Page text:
21 Not a smiter, but reasonable, not belligerent. (1 Timothy 3:3; Titus 1:7) Being peaceable, an elder does not strike people physically or browbeat them by making abusive or cutting remarks. (Compare 2 Corinthians 11:20.) (The preceding comment that he is “not a drunken brawler” shows that he avoids alcohol abuse that so often leads to strife.) Being “reasonable” (or, “yielding”), not authoritarian and hard to please, he does not make issues of minor matters. (1 Corinthians 9:12; Philippians 4:5; 1 Peter 2:18) Since an elder is not belligerent, or contentious, he avoids quarrels and is “not prone to wrath.”—Titus 3:2; James 1:19, 20.
22. What is indicated by the fact that an elder must not be self-willed?
22 Not self-willed. (Titus 1:7) Literally, this means “not self-pleasing.” (Compare 2 Peter 2:10.) An elder must not be dogmatic but should take a humble view of his abilities. Not thinking he handles things better than anyone else, he humbly shares responsibility with others and values a multitude of counselors.—Numbers 11:26-29; Proverbs 11:14; Romans 12:3, 16.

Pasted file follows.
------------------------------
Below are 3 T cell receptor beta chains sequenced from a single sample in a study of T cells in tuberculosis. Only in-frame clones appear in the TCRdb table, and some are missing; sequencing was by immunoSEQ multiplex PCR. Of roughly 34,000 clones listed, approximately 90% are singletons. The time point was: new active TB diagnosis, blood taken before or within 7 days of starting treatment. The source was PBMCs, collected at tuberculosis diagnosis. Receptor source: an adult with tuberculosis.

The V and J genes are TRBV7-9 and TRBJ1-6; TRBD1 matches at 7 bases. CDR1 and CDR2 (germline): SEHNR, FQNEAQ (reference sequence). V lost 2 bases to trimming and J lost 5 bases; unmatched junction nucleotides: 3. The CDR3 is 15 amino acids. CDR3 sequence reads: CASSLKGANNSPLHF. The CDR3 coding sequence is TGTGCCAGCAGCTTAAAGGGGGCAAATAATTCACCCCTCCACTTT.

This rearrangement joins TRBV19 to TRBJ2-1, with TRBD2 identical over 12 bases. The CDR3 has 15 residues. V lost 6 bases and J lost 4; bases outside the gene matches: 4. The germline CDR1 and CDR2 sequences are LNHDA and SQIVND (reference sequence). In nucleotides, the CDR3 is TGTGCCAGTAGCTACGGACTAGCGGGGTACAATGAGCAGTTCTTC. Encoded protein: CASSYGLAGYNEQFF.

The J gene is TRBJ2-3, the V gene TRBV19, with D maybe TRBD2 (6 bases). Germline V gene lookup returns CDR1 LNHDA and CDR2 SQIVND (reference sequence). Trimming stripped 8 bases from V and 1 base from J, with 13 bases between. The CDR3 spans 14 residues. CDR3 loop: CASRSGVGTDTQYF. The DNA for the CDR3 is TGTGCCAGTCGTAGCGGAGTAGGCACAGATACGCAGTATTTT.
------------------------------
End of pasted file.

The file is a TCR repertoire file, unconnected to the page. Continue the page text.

23. (a) How would you define “a lover of goodness”? (b) Being righteous means what?
23 A lover of goodness; righteous. (Titus 1:8) To qualify as an elder, a man must love goodness and be righteous. A lover of goodness loves what is good in Jehovah’s sight, performs kind and helpful deeds, and shows appreciation for the goodness of others. (Luke 6:35; compare Acts 9:36, 39; 1 Timothy 5:9, 10.) Being righteous means conforming to God’s laws and standards. Among other things, such a man is impartial and keeps righteous, chaste, and virtuous things in mind. (Luke 1:6; Philippians 4:8, 9; James 2:1-9) Since goodness differs from righteousness in that it goes beyond what justice requires, a lover of goodness does more for others than what is required of him.—Matthew 20:4, 13-15; Romans 5:7.